Every generation since time immemorial has faced a signature stressor during the lifetime. 100 years back our forefathers had the Spanish Flu in 1918. Subsequently there was World War II, the Vietnam War, the Gulf War, the September 11, 2001 catastrophe followed by the Iraq and Afghanistan wars. Besides these, mankind is also faced with ongoing crisis, some minor and some major. Right now, the coronavirus pandemic is the biggest challenge facing us. The benefit of this as well as other crises is that these challenges afford us opportunities to learn and become more resilient to future stresses.

Different people deal with stress in different ways. Some are more resilient than others. Some become anxious and feel helpless. But the good thing is that resilience can be learned and incorporated in our minds so that any time there is stress to be dealt with, mental mechanisms come into being to neutralize that stress.

To understand the mechanism of resiliency, one has to be familiar with how human beings are. All of us are bestowed with two mechanisms that complement each other. One is the sympathetic nervous system which prepares us to meet the crisis by releasing adrenaline, which pumps up our hearts, increases respiration, and allows the liver to release more glucose for the muscles to function at high efficiency to enable us to run away from the crisis at hand. For example, when you see a snake, your sympathetic nervous system is activated enabling you to run away from the danger.

The function of another system known as the parasympathetic nervous system is opposite of the sympathetic system. It works through the vagus nerve that is spread throughout the body. Stimulation of this slows down the heart rate and respiration and tells the liver to relax and not release any more glucose. If these two systems work in unison, then we have a good physical and mental balance. We achieve what is known as “coherence” which enables us to have a mental balance, to think clearly and to efficiently execute any needed action. You can think of the sympathetic nervous system as being the accelerator in the car and the parasympathetic system as being the brakes. If the two systems work well and in cohesion, then your journey is smooth. However, if there is an imbalance, your journey is going to be rocky.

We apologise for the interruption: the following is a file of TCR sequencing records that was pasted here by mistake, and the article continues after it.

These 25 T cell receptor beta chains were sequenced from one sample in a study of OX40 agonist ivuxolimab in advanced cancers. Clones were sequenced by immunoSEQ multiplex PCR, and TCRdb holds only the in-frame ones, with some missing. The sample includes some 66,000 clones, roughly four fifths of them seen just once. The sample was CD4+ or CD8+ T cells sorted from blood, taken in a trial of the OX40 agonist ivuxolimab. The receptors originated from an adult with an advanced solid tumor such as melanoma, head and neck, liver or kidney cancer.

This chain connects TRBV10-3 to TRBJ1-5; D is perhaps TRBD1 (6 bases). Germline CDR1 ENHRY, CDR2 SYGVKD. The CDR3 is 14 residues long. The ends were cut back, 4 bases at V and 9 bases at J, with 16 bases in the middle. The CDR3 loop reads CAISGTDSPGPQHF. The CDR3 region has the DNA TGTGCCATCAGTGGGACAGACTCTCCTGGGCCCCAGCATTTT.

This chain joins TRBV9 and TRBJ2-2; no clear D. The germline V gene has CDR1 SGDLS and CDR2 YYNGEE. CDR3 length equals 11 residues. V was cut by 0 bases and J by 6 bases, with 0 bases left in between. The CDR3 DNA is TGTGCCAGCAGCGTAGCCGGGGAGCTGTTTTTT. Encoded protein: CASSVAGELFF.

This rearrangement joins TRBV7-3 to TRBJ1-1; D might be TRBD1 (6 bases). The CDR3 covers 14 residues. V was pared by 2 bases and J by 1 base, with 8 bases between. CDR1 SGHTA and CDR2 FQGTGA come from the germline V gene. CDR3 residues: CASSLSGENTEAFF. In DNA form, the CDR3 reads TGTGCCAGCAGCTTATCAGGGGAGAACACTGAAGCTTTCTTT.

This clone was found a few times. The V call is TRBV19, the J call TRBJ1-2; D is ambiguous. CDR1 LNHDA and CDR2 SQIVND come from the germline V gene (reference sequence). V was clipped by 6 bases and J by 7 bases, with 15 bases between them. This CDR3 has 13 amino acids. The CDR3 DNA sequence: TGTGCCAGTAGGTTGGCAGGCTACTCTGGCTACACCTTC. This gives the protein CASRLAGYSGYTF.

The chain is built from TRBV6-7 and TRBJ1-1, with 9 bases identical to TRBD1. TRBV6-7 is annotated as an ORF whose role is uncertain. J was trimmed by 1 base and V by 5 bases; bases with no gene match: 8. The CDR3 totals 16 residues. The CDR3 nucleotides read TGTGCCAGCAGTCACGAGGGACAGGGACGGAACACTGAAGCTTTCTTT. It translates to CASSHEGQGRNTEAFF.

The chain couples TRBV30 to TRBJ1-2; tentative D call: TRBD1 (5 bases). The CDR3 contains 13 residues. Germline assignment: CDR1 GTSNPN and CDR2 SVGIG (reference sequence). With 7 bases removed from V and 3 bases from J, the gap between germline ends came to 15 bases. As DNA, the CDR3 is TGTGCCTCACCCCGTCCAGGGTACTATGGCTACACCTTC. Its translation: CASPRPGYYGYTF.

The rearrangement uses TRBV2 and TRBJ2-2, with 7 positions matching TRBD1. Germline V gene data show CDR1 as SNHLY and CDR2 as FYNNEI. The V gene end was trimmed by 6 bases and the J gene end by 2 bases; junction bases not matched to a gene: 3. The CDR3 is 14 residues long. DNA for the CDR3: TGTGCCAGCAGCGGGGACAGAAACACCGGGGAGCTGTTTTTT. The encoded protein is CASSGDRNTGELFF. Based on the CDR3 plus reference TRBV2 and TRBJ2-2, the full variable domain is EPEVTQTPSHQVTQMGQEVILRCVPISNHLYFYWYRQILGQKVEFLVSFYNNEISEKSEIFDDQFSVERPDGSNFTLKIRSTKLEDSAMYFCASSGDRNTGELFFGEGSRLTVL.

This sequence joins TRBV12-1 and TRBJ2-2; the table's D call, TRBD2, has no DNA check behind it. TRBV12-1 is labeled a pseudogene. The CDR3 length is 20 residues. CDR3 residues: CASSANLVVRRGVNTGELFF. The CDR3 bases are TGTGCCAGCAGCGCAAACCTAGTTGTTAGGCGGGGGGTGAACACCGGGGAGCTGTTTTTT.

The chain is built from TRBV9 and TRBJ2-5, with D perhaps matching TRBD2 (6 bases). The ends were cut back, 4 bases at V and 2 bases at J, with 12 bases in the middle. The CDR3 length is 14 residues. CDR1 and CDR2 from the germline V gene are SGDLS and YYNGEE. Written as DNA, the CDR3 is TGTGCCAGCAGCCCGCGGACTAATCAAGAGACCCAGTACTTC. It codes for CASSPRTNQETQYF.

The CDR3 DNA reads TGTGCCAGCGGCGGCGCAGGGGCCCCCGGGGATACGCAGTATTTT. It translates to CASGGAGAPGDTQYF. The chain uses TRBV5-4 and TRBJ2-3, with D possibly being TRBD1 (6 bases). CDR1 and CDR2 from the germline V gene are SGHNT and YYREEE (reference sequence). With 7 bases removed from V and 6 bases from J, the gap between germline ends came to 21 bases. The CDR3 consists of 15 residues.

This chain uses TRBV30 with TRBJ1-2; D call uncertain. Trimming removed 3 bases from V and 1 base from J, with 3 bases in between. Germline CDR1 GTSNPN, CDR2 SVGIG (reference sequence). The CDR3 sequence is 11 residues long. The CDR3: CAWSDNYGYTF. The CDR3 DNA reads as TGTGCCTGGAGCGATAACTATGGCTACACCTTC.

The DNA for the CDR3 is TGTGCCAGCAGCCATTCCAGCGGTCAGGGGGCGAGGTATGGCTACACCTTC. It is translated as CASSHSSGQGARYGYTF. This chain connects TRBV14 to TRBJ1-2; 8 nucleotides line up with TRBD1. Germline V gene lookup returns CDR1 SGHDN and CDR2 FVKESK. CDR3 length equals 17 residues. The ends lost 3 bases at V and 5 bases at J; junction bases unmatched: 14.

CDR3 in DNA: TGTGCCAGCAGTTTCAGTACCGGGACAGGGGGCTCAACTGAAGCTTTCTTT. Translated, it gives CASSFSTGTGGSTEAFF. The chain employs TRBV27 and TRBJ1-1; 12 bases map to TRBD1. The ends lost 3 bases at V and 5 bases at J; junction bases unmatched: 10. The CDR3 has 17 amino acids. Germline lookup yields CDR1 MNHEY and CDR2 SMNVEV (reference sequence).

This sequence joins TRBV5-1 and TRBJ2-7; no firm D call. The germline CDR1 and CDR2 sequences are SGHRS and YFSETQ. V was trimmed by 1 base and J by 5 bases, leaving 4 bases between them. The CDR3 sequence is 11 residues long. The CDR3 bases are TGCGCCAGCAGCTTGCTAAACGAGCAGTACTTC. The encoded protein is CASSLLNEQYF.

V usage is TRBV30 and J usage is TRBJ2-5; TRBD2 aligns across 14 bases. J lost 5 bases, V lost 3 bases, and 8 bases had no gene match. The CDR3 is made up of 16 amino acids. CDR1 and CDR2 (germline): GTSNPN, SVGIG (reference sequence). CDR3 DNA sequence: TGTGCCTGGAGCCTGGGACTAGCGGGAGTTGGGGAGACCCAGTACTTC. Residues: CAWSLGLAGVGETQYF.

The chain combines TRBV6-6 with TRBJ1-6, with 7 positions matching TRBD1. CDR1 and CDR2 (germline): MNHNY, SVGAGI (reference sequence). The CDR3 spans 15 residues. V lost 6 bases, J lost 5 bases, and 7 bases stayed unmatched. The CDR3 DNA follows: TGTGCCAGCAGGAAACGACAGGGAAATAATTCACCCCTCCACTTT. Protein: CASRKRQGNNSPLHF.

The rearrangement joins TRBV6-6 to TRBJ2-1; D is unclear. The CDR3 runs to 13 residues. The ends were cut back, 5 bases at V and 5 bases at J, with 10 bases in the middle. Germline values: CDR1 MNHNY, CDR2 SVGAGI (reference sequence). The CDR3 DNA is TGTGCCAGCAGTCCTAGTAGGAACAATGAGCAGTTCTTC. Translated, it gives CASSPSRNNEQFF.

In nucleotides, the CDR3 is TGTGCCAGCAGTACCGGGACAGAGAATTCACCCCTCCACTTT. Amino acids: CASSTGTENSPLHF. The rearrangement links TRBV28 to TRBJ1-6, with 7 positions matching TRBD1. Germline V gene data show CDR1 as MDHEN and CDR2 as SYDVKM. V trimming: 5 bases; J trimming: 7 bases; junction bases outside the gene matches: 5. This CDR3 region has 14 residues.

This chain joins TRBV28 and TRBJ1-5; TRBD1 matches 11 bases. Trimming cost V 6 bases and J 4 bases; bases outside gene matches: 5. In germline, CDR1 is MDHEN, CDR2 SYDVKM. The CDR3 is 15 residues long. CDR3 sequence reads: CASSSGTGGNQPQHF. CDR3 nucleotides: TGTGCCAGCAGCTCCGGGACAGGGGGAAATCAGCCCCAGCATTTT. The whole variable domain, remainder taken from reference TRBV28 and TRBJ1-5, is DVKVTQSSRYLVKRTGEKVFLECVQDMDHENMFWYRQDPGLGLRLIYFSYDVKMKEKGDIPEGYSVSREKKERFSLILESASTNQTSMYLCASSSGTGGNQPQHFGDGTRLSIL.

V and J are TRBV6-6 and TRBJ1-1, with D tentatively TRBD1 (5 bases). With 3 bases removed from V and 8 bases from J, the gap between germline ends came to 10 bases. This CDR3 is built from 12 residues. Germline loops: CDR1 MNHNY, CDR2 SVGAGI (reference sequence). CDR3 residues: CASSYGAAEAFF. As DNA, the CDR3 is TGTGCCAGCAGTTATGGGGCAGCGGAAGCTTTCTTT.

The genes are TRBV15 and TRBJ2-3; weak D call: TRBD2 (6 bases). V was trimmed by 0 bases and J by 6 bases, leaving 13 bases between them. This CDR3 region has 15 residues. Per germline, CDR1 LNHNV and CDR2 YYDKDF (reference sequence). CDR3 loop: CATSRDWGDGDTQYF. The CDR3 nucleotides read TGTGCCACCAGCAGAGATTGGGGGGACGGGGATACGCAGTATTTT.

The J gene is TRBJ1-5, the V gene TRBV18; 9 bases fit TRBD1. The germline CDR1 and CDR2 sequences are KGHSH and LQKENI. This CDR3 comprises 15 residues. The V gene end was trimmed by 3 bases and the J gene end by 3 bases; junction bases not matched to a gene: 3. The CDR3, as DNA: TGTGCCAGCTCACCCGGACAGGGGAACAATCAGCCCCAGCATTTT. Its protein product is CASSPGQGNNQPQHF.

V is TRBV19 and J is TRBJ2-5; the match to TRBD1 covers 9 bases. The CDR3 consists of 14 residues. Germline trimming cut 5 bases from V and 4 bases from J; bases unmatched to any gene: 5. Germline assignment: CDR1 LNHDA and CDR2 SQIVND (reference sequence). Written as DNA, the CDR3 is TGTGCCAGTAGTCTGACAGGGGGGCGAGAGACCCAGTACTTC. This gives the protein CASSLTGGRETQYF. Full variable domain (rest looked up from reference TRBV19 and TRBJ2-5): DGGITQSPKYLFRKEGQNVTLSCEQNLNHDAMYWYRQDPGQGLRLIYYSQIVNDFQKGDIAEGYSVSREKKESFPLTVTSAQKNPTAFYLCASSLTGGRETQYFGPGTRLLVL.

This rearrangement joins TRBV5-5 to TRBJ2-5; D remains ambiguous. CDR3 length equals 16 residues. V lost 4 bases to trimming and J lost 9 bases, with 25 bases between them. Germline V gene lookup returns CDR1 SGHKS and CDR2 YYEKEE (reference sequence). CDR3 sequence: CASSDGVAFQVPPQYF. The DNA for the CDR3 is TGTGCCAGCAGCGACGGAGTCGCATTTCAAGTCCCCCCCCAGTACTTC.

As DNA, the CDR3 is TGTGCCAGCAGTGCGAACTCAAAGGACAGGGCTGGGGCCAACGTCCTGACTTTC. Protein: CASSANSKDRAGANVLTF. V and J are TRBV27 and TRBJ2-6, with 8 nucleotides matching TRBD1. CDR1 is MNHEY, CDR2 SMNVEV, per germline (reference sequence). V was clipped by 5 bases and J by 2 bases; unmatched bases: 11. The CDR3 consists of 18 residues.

Sympathetic tone is quite high in most people because of difficulty in completely recovering from stresses of everyday life. As a result, the parasympathetic nervous system becomes weak. Most illnesses are caused by an imbalance of these two systems. Any genetic vulnerability you have, will be expressed; in other words, you will become more prone to diseases that you are genetically predisposed to.

It is incumbent on us to work on getting a good balance between the two systems and on increasing our parasympathetic tone. This is easily done by stimulating the vagal nervous system. A simple breathing exercise consisting of taking in a deep breath, holding the breath and slowly breathing out stimulates the diaphragm. The diaphragm moves up and down stimulating the vagus nerve which is spread well across the diaphragm. This increases the parasympathetic tone. At the same time, you focus on the area of your heart and think of a feeling of gratitude or a feeling of a happy moment in your life. This sends messages to your brain further enhancing the vagal tone. Doing this for 15 minutes twice a day for four or five weeks will make you an expert at getting your “inner balance” in your life. There are various apps available to help you with this.

Getting this balance between the two systems also increases the level of positive steroids in your body which increases your immunity and makes you more resistant to any attacks on your body and mind. I would therefore encourage you to take this simple step seriously and start working on increasing your resistance so that you become much more balanced to ward off any physical or mental threats to your body.

By Ashok I Khushalani, MD, DLFAPA
Adult and Child and Adolescent Psychiatrist and Personal Coach
Humble, Texas